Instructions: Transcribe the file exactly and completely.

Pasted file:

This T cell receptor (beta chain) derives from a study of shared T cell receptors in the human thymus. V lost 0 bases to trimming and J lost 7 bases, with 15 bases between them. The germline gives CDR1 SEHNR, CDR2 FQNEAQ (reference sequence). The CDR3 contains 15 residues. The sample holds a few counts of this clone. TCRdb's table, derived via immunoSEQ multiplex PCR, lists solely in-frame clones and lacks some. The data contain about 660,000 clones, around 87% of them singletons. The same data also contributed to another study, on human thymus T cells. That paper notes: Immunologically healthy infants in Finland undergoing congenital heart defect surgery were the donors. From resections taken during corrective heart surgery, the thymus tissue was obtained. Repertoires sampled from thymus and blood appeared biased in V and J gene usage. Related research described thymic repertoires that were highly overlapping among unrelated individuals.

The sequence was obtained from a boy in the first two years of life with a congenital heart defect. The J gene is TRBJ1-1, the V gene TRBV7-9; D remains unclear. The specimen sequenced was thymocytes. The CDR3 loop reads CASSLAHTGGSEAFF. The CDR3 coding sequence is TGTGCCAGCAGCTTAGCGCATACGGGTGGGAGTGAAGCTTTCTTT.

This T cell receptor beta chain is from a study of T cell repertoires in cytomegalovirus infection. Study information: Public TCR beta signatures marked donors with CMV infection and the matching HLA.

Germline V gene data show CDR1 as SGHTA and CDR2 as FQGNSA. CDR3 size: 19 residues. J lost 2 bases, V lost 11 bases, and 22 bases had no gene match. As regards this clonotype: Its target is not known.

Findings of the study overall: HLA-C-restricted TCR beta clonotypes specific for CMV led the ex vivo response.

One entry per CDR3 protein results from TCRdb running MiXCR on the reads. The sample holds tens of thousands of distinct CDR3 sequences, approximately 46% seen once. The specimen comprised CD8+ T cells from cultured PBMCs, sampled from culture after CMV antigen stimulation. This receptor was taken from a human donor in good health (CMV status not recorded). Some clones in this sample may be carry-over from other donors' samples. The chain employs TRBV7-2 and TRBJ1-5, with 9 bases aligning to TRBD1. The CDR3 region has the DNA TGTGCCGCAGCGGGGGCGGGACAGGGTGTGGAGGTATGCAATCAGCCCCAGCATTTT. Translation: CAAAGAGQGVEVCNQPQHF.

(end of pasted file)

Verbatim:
This T cell receptor (beta chain) derives from a study of shared T cell receptors in the human thymus. V lost 0 bases to trimming and J lost 7 bases, with 15 bases between them. The germline gives CDR1 SEHNR, CDR2 FQNEAQ (reference sequence). The CDR3 contains 15 residues. The sample holds a few counts of this clone. TCRdb's table, derived via immunoSEQ multiplex PCR, lists solely in-frame clones and lacks some. The data contain about 660,000 clones, around 87% of them singletons. The same data also contributed to another study, on human thymus T cells. That paper notes: Immunologically healthy infants in Finland undergoing congenital heart defect surgery were the donors. From resections taken during corrective heart surgery, the thymus tissue was obtained. Repertoires sampled from thymus and blood appeared biased in V and J gene usage. Related research described thymic repertoires that were highly overlapping among unrelated individuals.

The sequence was obtained from a boy in the first two years of life with a congenital heart defect. The J gene is TRBJ1-1, the V gene TRBV7-9; D remains unclear. The specimen sequenced was thymocytes. The CDR3 loop reads CASSLAHTGGSEAFF. The CDR3 coding sequence is TGTGCCAGCAGCTTAGCGCATACGGGTGGGAGTGAAGCTTTCTTT.

This T cell receptor beta chain is from a study of T cell repertoires in cytomegalovirus infection. Study information: Public TCR beta signatures marked donors with CMV infection and the matching HLA.

Germline V gene data show CDR1 as SGHTA and CDR2 as FQGNSA. CDR3 size: 19 residues. J lost 2 bases, V lost 11 bases, and 22 bases had no gene match. As regards this clonotype: Its target is not known.

Findings of the study overall: HLA-C-restricted TCR beta clonotypes specific for CMV led the ex vivo response.

One entry per CDR3 protein results from TCRdb running MiXCR on the reads. The sample holds tens of thousands of distinct CDR3 sequences, approximately 46% seen once. The specimen comprised CD8+ T cells from cultured PBMCs, sampled from culture after CMV antigen stimulation. This receptor was taken from a human donor in good health (CMV status not recorded). Some clones in this sample may be carry-over from other donors' samples. The chain employs TRBV7-2 and TRBJ1-5, with 9 bases aligning to TRBD1. The CDR3 region has the DNA TGTGCCGCAGCGGGGGCGGGACAGGGTGTGGAGGTATGCAATCAGCCCCAGCATTTT. Translation: CAAAGAGQGVEVCNQPQHF.